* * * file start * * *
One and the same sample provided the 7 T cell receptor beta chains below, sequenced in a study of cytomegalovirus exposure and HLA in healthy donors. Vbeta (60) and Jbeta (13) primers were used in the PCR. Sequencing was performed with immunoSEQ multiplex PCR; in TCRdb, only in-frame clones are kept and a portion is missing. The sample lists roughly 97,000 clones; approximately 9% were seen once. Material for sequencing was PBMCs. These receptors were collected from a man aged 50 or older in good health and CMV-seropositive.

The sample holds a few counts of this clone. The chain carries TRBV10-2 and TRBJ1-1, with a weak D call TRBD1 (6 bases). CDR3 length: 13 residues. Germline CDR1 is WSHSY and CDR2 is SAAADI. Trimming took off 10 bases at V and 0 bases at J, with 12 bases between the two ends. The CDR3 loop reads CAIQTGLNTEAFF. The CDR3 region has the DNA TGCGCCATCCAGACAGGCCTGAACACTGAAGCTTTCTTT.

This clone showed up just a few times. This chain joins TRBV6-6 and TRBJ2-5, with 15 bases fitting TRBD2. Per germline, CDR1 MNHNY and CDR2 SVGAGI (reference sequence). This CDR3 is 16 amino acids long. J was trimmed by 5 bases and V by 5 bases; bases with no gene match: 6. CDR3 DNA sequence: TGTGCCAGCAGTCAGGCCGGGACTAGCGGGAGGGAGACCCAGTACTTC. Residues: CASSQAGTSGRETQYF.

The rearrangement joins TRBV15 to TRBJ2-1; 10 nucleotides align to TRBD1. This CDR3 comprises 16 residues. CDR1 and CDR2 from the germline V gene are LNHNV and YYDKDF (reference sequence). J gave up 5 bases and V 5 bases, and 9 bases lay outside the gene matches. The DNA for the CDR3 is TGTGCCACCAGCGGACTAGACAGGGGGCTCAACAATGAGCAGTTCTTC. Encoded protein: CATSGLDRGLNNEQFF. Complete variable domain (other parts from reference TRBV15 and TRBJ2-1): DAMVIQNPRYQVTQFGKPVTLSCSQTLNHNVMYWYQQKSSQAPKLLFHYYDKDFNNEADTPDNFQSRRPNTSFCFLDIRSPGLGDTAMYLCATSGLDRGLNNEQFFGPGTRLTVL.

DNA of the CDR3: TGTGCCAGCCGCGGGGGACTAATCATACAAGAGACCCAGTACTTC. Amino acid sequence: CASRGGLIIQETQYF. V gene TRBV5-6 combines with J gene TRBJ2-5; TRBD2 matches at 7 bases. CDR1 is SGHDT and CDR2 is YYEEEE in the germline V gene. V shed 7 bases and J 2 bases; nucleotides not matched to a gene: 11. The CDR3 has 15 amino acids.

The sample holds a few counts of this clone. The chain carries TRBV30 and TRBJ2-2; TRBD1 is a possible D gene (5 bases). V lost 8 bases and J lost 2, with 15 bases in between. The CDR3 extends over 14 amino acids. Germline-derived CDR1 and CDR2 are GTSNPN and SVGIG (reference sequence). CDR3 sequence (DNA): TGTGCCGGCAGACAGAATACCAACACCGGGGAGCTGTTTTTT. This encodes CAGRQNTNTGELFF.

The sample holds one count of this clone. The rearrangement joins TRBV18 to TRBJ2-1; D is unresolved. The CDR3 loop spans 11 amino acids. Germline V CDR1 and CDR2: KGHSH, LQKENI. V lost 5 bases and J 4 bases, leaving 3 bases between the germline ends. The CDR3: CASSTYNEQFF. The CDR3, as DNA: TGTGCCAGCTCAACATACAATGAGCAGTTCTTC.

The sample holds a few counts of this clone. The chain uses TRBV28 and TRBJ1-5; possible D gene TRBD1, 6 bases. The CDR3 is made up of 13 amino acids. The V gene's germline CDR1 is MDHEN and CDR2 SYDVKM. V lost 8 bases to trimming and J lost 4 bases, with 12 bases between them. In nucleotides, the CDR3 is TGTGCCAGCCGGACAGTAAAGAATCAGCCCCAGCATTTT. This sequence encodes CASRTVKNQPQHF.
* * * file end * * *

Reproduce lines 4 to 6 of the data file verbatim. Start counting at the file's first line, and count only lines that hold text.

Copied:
The rearrangement joins TRBV15 to TRBJ2-1; 10 nucleotides align to TRBD1. This CDR3 comprises 16 residues. CDR1 and CDR2 from the germline V gene are LNHNV and YYDKDF (reference sequence). J gave up 5 bases and V 5 bases, and 9 bases lay outside the gene matches. The DNA for the CDR3 is TGTGCCACCAGCGGACTAGACAGGGGGCTCAACAATGAGCAGTTCTTC. Encoded protein: CATSGLDRGLNNEQFF. Complete variable domain (other parts from reference TRBV15 and TRBJ2-1): DAMVIQNPRYQVTQFGKPVTLSCSQTLNHNVMYWYQQKSSQAPKLLFHYYDKDFNNEADTPDNFQSRRPNTSFCFLDIRSPGLGDTAMYLCATSGLDRGLNNEQFFGPGTRLTVL.

DNA of the CDR3: TGTGCCAGCCGCGGGGGACTAATCATACAAGAGACCCAGTACTTC. Amino acid sequence: CASRGGLIIQETQYF. V gene TRBV5-6 combines with J gene TRBJ2-5; TRBD2 matches at 7 bases. CDR1 is SGHDT and CDR2 is YYEEEE in the germline V gene. V shed 7 bases and J 2 bases; nucleotides not matched to a gene: 11. The CDR3 has 15 amino acids.

The sample holds a few counts of this clone. The chain carries TRBV30 and TRBJ2-2; TRBD1 is a possible D gene (5 bases). V lost 8 bases and J lost 2, with 15 bases in between. The CDR3 extends over 14 amino acids. Germline-derived CDR1 and CDR2 are GTSNPN and SVGIG (reference sequence). CDR3 sequence (DNA): TGTGCCGGCAGACAGAATACCAACACCGGGGAGCTGTTTTTT. This encodes CAGRQNTNTGELFF.